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The long-awaited good news came at 2:34 a.m. Friday for the Laga family of Florence.

For nearly a week, their living room had been turned in the headquarters for a search effort for 25-year-old Kaden Laga of Utah. He had been missing in the rugged Bitterroot-Selway Wilderness since last Saturday after he had volunteered to walk ahead when one of the family’s horses went lame.

Over the last five days, a ground and air search had turned up nothing.

Thursday night, five of the search parties set up their camps in the area between Elbow Bend and Bear Creek. Sometime just after 2 a.m., Laga walked into the camp that was tucked in near the confluence of Bear and Santa creeks.

All of search parties had been equipped with GPS devices preset with text messages that would let the Laga family know that he had been found.

Kelsie Potts of Dallas said her sister, Haylie Biggs of Middleton, Idaho, was just getting ready to turn in for the night when the text first appeared that their brother was found and all was well. She had to wait a few moments for the confirmation text.

“There was a lot of screaming that happened right after that,” Potts said. “It took a few moments for her to calm down enough to tell us the news. And then there was really a lot of screaming and jumping up and down.”

On Friday, family members gathered in the morning at the Hamilton Airport to greet their son, husband, brother and friend.

The first helicopter that attempted to carry him back to safety had to turn back because the area was too heavily wooded to land safely. 

Kaden Laga’s mother, Debbie Laga, said that while the experience has been “horrible, there have been so many sweet blessings and tender mercies that have come from this. … We’ve heard from people who haven’t prayed for years and years. They prayed and fasted. We felt their prayers.

“The outpouring from this community and beyond has been unbelievable,” Laga said.

The seven children of the Laga family grew up enjoying the outdoors.

Initially they started backpacking, but Potts said her father had a love for horses and they eventually started riding and packing into the Bitterroot backcountry.

“We have had things happen in the backcountry, but never anything like this,” Potts said. “We all just hoped that Kaden would remember everything that he learned growing up.”

Debbie Laga said three of the family’s children had joined their father on this trip into the Moose Creek Ranger Station in Idaho. The trail turned out to be a little more rugged and longer than expected. One of their horses began to struggle.

At Moose Creek, they decided to take the load off that horse and lead it back. That left one of the four in party afoot.

Kaden Laga offered to walk.

“He’s very fit,” said his mother. “He walks fast.”

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Kaden left about 40 minutes ahead of the rest of his family. The plan had been to meet at Indian Lake and spend the night there. Since horses tend to walk faster than people, everyone expected they all would meet somewhere on the trail before arriving at the lake.

Debbie Laga said they arrived at the lake, but her son wasn’t there. While the other two siblings made camp, Laga’s father got back on his horse and rode five or six miles down the trail looking for him without any luck.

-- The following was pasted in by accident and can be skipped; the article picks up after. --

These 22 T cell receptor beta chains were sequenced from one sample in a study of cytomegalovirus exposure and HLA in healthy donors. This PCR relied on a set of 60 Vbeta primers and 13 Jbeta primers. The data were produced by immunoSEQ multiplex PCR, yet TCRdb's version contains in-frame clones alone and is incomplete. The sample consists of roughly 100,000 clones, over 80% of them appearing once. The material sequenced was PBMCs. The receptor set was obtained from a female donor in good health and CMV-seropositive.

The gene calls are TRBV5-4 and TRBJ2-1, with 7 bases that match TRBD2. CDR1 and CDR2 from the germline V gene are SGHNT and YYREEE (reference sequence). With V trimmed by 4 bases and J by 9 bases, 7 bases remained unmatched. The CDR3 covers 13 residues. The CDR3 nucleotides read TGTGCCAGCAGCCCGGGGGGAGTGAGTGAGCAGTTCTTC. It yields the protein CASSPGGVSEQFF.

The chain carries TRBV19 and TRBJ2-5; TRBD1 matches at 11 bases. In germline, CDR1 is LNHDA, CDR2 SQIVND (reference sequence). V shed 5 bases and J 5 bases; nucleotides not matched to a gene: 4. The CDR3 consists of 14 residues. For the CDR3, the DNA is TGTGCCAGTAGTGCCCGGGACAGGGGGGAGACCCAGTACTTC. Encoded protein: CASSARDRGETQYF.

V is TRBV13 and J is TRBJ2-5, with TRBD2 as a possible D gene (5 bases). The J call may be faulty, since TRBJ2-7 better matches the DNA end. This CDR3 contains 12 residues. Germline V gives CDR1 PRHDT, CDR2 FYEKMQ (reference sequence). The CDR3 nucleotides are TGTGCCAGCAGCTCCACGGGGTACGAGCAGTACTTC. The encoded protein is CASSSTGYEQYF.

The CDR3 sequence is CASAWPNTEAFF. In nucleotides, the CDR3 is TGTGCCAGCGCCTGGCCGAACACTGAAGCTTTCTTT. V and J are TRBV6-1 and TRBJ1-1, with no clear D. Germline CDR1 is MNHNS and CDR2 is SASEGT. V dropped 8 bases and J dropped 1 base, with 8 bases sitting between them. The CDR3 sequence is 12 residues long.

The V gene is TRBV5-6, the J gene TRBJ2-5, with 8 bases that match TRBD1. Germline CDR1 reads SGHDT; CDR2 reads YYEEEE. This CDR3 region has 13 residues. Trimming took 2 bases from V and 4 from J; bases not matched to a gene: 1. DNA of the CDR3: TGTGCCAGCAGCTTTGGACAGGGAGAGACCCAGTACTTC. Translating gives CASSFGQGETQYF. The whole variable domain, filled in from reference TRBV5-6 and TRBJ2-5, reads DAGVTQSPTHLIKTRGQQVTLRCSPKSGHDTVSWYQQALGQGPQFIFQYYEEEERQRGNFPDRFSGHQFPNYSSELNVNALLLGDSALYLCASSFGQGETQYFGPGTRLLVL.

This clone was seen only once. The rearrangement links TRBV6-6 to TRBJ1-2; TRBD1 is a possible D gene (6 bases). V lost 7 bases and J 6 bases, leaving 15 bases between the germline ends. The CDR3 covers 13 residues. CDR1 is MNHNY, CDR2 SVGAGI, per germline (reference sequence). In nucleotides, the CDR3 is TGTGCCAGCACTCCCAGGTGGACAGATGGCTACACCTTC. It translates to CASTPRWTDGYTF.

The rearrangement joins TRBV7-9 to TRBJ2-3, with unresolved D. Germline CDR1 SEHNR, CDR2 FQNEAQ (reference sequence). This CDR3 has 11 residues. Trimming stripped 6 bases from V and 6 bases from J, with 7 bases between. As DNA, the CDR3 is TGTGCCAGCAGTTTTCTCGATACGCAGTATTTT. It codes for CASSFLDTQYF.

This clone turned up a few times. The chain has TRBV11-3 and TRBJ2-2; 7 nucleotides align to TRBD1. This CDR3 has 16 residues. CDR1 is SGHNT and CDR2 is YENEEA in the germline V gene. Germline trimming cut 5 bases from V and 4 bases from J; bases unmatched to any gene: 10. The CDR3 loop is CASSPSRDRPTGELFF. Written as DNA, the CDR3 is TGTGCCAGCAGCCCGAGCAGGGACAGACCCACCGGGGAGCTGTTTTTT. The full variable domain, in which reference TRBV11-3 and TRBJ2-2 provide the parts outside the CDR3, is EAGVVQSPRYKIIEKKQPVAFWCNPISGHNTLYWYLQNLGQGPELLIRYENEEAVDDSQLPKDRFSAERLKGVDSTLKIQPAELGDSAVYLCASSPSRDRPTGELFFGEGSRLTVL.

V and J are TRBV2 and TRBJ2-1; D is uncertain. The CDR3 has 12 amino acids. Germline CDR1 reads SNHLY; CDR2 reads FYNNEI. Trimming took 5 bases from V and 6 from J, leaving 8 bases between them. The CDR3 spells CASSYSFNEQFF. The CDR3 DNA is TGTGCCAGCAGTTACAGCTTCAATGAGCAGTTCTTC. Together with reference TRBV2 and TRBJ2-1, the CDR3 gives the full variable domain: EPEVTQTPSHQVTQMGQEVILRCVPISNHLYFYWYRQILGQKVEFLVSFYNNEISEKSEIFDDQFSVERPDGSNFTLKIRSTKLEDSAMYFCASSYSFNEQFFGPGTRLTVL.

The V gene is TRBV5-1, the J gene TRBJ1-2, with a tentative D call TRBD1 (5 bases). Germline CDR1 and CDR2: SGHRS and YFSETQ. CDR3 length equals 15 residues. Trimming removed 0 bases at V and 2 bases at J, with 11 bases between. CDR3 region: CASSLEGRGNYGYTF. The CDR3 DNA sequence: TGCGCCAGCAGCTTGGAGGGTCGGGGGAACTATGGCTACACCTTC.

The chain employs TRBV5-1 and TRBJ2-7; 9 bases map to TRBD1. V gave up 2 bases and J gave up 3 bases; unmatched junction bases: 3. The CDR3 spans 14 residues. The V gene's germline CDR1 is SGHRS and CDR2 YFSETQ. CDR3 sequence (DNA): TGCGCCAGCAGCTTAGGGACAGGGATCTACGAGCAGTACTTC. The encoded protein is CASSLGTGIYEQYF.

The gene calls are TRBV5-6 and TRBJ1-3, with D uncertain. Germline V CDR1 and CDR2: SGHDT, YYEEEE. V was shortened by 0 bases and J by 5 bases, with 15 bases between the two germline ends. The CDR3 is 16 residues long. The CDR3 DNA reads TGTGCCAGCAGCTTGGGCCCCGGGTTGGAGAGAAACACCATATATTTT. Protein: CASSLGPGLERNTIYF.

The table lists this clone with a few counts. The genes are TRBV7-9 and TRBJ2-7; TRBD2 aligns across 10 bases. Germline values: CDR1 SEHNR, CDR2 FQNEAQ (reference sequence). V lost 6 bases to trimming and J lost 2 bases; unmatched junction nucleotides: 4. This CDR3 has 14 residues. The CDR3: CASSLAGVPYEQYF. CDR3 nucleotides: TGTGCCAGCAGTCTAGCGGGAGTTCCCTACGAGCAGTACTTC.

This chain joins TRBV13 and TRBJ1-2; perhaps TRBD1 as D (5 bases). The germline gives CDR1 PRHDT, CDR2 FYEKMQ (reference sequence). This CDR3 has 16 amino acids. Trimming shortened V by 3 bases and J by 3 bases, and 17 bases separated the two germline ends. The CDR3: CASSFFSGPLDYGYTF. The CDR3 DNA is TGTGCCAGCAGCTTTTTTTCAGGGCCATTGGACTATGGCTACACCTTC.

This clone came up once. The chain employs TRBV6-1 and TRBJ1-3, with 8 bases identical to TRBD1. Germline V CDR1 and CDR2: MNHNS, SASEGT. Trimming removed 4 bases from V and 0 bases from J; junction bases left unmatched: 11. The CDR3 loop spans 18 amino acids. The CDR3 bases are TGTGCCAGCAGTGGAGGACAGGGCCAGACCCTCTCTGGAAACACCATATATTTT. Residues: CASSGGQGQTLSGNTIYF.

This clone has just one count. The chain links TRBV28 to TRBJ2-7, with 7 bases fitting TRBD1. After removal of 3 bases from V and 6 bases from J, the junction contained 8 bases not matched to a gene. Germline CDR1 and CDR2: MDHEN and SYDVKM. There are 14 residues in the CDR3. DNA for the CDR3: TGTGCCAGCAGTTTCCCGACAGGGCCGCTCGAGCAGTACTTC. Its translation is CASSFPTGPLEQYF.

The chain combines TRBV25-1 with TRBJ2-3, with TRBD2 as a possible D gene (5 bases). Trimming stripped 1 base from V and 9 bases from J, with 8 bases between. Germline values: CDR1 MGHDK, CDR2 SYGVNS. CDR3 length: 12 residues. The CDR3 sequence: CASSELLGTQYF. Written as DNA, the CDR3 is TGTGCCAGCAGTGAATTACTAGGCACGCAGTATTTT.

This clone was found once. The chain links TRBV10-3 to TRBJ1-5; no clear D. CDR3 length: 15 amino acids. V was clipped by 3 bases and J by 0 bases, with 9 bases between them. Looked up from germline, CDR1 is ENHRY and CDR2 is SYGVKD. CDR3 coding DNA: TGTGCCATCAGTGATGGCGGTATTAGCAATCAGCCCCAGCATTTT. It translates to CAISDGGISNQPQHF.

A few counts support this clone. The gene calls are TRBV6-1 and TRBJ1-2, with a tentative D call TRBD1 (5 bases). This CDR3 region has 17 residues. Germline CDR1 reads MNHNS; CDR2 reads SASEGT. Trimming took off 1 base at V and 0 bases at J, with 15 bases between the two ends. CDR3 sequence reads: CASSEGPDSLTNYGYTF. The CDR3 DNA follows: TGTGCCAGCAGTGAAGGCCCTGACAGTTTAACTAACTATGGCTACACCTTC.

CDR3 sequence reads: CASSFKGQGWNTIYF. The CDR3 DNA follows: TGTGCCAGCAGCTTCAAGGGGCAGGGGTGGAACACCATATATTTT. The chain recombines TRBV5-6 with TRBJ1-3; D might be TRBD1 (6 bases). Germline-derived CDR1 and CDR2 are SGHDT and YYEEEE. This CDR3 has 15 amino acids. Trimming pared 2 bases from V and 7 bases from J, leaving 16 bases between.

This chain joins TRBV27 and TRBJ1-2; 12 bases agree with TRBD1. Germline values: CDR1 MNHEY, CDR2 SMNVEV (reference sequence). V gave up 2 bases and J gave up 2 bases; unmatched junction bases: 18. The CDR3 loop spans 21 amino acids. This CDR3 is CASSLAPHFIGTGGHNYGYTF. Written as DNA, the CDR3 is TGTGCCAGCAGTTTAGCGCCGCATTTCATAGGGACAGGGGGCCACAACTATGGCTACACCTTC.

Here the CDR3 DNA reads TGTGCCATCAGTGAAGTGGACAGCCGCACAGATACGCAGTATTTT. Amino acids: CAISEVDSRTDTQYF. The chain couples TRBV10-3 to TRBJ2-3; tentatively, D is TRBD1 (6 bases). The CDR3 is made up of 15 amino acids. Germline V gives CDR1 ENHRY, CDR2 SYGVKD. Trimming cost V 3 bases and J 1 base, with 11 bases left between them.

They decided that maybe he had missed the lake and walked out to the Twin Lakes trailhead.

On Sunday, they discovered he wasn’t there, either.

They loaded up the horses and drove far enough down Lost Horse to where they could get cellphone coverage.

“They called and told me they don’t have Kaden,” Debbie Laga said. “I immediately called search and rescue.”

Initially, officials asked the Lagas to wait before returning to the area to begin a search so a helicopter using infrared technology had a chance to take a look.

“That was the worst part,” Debbie Laga said. “The waiting. The immediate thing we wanted to do was go back in there and find him.”

So they took down the family photo in their front room and replaced it with a map. And then people from both near and far began calling and texting to find out what they could do.

“Hundreds and hundreds of people wanted to come and join the search,” Potts said. “We joked that everyone we’ve known in our entire lives wanted to help.”

A group in Utah gathered freeze-dried food that searchers could use. Others in the Bitterroot Valley put together a truckload of supplies. Still others sent money to help pay for expenses.

“People would text me and ask what they could do,” Debbie Laga said. “I would tell them to pray. We had all the people we could safely use for the search. All we could do was pray.”

And at 2:34 a.m., those prayers were answered.

“This was a horrendous experience that I wouldn’t wish on my worst enemy,” Debbie Laga said. “But there have been so many amazing blessings that have come with it, too. And now, we have the best possible outcome.”

The family let the world know the good news in a Facebook post at 2:45 a.m.

“We found him,” the post read. “And he’s alive. He walked into one of the camps set up and he is healthy and well. Thank you, thank you, thank you again for everyone’s effort and prayers.”

Laga was reunited with his family at about 4 p.m. at the Hamilton Airport. He was airlifted out by helicopter piloted by Allan Jessop of Choice Aviation. 

Laga was healthy and did not require any medical attention. 

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